A package exploded at a Carroll County home, injuring a 28-year-old man in what authorities called a targeted incident.
The man was in stable condition Saturday at a hospital. Carroll County Sheriff Jim DeWees said the victim isn’t in a life-threatening condition.
“We certainly believe what took place could have been life-threatening. It did significant damage to his house, so we believe he was very lucky,” the sheriff said.
DeWees said investigators believe the blast Friday in a residential area of Lineboro was intended for a person who lived at the home. DeWees called it “an isolated incident,” and said authorities do not believe there are other suspicious packages in the area.
“We’re not fearful that there’s other packages floating around out there,” DeWees said.
“That’s not to say you shouldn’t be suspicious of a package that you get. Obviously, if it’s coming from a reputable company and [it’s something] you ordered and you know you ordered, then OK. But if it’s got a label on it that you’re not familiar with and you didn’t order anything, then you should be suspicious before opening it," he said.
Authorities were looking into why the package exploded.
“It’s going to take some time to determine if, in fact, it was a device, and if it was, what kind of device it was and how it was built and packaged, and we’ll get that support from the ATF and the state fire marshal,” DeWees said.
A news conference is scheduled for Monday at the sheriff’s office training academy. It will include representatives from the federal Bureau of Alcohol, Tobacco, Firearms and Explosives and the FBI.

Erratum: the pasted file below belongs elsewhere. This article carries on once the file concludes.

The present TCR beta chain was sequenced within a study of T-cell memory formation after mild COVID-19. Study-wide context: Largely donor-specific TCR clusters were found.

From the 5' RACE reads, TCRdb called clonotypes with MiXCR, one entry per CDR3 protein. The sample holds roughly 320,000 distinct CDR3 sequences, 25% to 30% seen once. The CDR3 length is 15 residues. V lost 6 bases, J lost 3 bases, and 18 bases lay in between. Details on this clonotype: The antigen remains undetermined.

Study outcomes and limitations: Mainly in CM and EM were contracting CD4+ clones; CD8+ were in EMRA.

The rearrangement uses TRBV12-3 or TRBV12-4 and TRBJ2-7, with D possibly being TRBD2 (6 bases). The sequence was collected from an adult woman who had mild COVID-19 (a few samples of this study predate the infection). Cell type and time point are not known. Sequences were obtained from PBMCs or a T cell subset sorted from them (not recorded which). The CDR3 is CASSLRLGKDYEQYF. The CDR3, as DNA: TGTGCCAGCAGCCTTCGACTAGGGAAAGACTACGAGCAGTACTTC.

Michael Martel, a U.S. Postal Service inspector and public information officer, said the case "is not mail related” and that the parcel “did not travel through the U.S. mail.” He said the Postal Service is “not actively involved in the case right now.”
County officials responded Friday to the incident in the 3300 block of View Ridge Court near Valley Vista Court, near the Pennsylvania state line, along with fire and rescue personnel and the Maryland Office of the State Fire Marshal.
The on-scene investigation continued into Saturday afternoon, with a mobile command center for the sheriff’s office stationed on the street until about 3 p.m. Authorities canvassed the neighborhood and were seen examining an area near a large, tan, split-level house that was marked off with yellow caution tape. Parts of the building’s soffit — an exterior feature that’s generally located on the underside of eaves on a structure — appeared to have been blown loose and were hanging from the house.
A woman coming and going from the house Saturday declined to comment on behalf of the family that lives there.
Two marked patrol cars remained parked outside the home at sunset.
The house is surrounded by several equally large homes along what neighbors described as a usually quiet street.
Neighbor Darran Peed said his family heard a loud noise Friday. He thought the neighborhood’s transformer had malfunctioned because that device acts up “once a year." However, he said his two children then saw white smoke coming from the house next door.
“The explosion shook our windows, but for me it wasn’t threatening. Thunderstorms do the same thing,” Peed said.
Peed said the authorities arrived soon afterward. When he walked over to the family’s house, Peed said the family’s grandchild was sitting in the driveway. The grandson “wasn’t in very good shape,” Peed said, because he had “huge gashes” across his legs.
The sheriff urged residents to call his department or their local police department if anyone is suspicious of a package they have received.
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Carroll County Times Editor Bob Blubaugh and Baltimore Sun reporter Christina Tkacik contributed to this article.